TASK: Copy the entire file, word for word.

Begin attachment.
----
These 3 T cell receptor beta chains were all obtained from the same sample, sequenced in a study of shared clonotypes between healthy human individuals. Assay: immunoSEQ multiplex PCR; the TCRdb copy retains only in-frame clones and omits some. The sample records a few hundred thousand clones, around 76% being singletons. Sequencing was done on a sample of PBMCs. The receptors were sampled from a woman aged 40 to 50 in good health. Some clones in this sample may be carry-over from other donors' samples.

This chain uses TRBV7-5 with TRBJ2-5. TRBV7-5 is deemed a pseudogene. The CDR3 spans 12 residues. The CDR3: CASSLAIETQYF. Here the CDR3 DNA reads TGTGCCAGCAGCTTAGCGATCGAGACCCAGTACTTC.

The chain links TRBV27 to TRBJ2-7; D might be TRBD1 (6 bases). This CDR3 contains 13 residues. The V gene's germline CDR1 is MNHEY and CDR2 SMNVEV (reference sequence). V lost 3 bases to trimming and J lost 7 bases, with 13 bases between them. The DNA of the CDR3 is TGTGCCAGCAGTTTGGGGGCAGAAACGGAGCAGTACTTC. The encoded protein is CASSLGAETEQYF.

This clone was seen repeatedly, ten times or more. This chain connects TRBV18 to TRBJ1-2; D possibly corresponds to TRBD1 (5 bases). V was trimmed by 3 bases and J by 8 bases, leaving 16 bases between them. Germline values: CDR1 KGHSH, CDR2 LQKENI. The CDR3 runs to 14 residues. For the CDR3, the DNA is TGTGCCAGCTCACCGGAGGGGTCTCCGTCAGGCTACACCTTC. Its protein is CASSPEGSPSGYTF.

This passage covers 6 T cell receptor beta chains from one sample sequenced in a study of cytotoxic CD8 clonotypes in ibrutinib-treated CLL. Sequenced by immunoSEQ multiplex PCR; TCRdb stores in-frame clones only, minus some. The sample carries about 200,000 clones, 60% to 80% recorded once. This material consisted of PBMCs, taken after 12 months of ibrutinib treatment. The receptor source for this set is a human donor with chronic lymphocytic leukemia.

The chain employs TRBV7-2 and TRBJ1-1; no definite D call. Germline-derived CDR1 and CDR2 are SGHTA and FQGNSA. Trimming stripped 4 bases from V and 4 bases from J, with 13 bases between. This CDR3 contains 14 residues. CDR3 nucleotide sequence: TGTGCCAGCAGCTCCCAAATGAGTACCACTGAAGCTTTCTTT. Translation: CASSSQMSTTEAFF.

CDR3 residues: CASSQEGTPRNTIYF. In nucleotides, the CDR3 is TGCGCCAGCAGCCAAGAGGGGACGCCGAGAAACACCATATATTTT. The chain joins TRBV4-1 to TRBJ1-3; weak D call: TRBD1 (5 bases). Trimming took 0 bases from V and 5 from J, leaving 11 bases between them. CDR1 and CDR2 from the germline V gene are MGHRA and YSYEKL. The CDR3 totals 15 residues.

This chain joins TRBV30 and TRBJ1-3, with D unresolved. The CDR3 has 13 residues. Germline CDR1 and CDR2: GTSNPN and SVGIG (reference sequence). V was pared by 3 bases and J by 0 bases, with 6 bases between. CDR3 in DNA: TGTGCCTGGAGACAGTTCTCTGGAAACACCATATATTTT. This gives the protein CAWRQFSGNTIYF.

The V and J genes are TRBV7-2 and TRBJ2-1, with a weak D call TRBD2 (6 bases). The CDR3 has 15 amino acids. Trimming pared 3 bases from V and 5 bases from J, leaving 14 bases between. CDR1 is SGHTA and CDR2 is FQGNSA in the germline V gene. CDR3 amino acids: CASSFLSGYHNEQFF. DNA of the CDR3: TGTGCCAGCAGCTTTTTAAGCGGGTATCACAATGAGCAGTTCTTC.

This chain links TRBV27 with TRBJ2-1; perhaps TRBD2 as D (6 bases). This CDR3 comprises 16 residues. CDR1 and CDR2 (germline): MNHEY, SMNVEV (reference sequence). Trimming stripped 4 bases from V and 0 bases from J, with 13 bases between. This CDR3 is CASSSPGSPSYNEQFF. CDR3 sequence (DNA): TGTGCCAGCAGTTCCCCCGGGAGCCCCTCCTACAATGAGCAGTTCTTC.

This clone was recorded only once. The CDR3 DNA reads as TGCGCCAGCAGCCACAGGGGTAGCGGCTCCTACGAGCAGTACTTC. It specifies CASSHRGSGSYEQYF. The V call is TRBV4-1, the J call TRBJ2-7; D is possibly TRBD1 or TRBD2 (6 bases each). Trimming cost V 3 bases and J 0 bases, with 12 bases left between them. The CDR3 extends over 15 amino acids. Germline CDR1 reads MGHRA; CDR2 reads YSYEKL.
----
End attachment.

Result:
These 3 T cell receptor beta chains were all obtained from the same sample, sequenced in a study of shared clonotypes between healthy human individuals. Assay: immunoSEQ multiplex PCR; the TCRdb copy retains only in-frame clones and omits some. The sample records a few hundred thousand clones, around 76% being singletons. Sequencing was done on a sample of PBMCs. The receptors were sampled from a woman aged 40 to 50 in good health. Some clones in this sample may be carry-over from other donors' samples.

This chain uses TRBV7-5 with TRBJ2-5. TRBV7-5 is deemed a pseudogene. The CDR3 spans 12 residues. The CDR3: CASSLAIETQYF. Here the CDR3 DNA reads TGTGCCAGCAGCTTAGCGATCGAGACCCAGTACTTC.

The chain links TRBV27 to TRBJ2-7; D might be TRBD1 (6 bases). This CDR3 contains 13 residues. The V gene's germline CDR1 is MNHEY and CDR2 SMNVEV (reference sequence). V lost 3 bases to trimming and J lost 7 bases, with 13 bases between them. The DNA of the CDR3 is TGTGCCAGCAGTTTGGGGGCAGAAACGGAGCAGTACTTC. The encoded protein is CASSLGAETEQYF.

This clone was seen repeatedly, ten times or more. This chain connects TRBV18 to TRBJ1-2; D possibly corresponds to TRBD1 (5 bases). V was trimmed by 3 bases and J by 8 bases, leaving 16 bases between them. Germline values: CDR1 KGHSH, CDR2 LQKENI. The CDR3 runs to 14 residues. For the CDR3, the DNA is TGTGCCAGCTCACCGGAGGGGTCTCCGTCAGGCTACACCTTC. Its protein is CASSPEGSPSGYTF.

This passage covers 6 T cell receptor beta chains from one sample sequenced in a study of cytotoxic CD8 clonotypes in ibrutinib-treated CLL. Sequenced by immunoSEQ multiplex PCR; TCRdb stores in-frame clones only, minus some. The sample carries about 200,000 clones, 60% to 80% recorded once. This material consisted of PBMCs, taken after 12 months of ibrutinib treatment. The receptor source for this set is a human donor with chronic lymphocytic leukemia.

The chain employs TRBV7-2 and TRBJ1-1; no definite D call. Germline-derived CDR1 and CDR2 are SGHTA and FQGNSA. Trimming stripped 4 bases from V and 4 bases from J, with 13 bases between. This CDR3 contains 14 residues. CDR3 nucleotide sequence: TGTGCCAGCAGCTCCCAAATGAGTACCACTGAAGCTTTCTTT. Translation: CASSSQMSTTEAFF.

CDR3 residues: CASSQEGTPRNTIYF. In nucleotides, the CDR3 is TGCGCCAGCAGCCAAGAGGGGACGCCGAGAAACACCATATATTTT. The chain joins TRBV4-1 to TRBJ1-3; weak D call: TRBD1 (5 bases). Trimming took 0 bases from V and 5 from J, leaving 11 bases between them. CDR1 and CDR2 from the germline V gene are MGHRA and YSYEKL. The CDR3 totals 15 residues.

This chain joins TRBV30 and TRBJ1-3, with D unresolved. The CDR3 has 13 residues. Germline CDR1 and CDR2: GTSNPN and SVGIG (reference sequence). V was pared by 3 bases and J by 0 bases, with 6 bases between. CDR3 in DNA: TGTGCCTGGAGACAGTTCTCTGGAAACACCATATATTTT. This gives the protein CAWRQFSGNTIYF.

The V and J genes are TRBV7-2 and TRBJ2-1, with a weak D call TRBD2 (6 bases). The CDR3 has 15 amino acids. Trimming pared 3 bases from V and 5 bases from J, leaving 14 bases between. CDR1 is SGHTA and CDR2 is FQGNSA in the germline V gene. CDR3 amino acids: CASSFLSGYHNEQFF. DNA of the CDR3: TGTGCCAGCAGCTTTTTAAGCGGGTATCACAATGAGCAGTTCTTC.

This chain links TRBV27 with TRBJ2-1; perhaps TRBD2 as D (6 bases). This CDR3 comprises 16 residues. CDR1 and CDR2 (germline): MNHEY, SMNVEV (reference sequence). Trimming stripped 4 bases from V and 0 bases from J, with 13 bases between. This CDR3 is CASSSPGSPSYNEQFF. CDR3 sequence (DNA): TGTGCCAGCAGTTCCCCCGGGAGCCCCTCCTACAATGAGCAGTTCTTC.

This clone was recorded only once. The CDR3 DNA reads as TGCGCCAGCAGCCACAGGGGTAGCGGCTCCTACGAGCAGTACTTC. It specifies CASSHRGSGSYEQYF. The V call is TRBV4-1, the J call TRBJ2-7; D is possibly TRBD1 or TRBD2 (6 bases each). Trimming cost V 3 bases and J 0 bases, with 12 bases left between them. The CDR3 extends over 15 amino acids. Germline CDR1 reads MGHRA; CDR2 reads YSYEKL.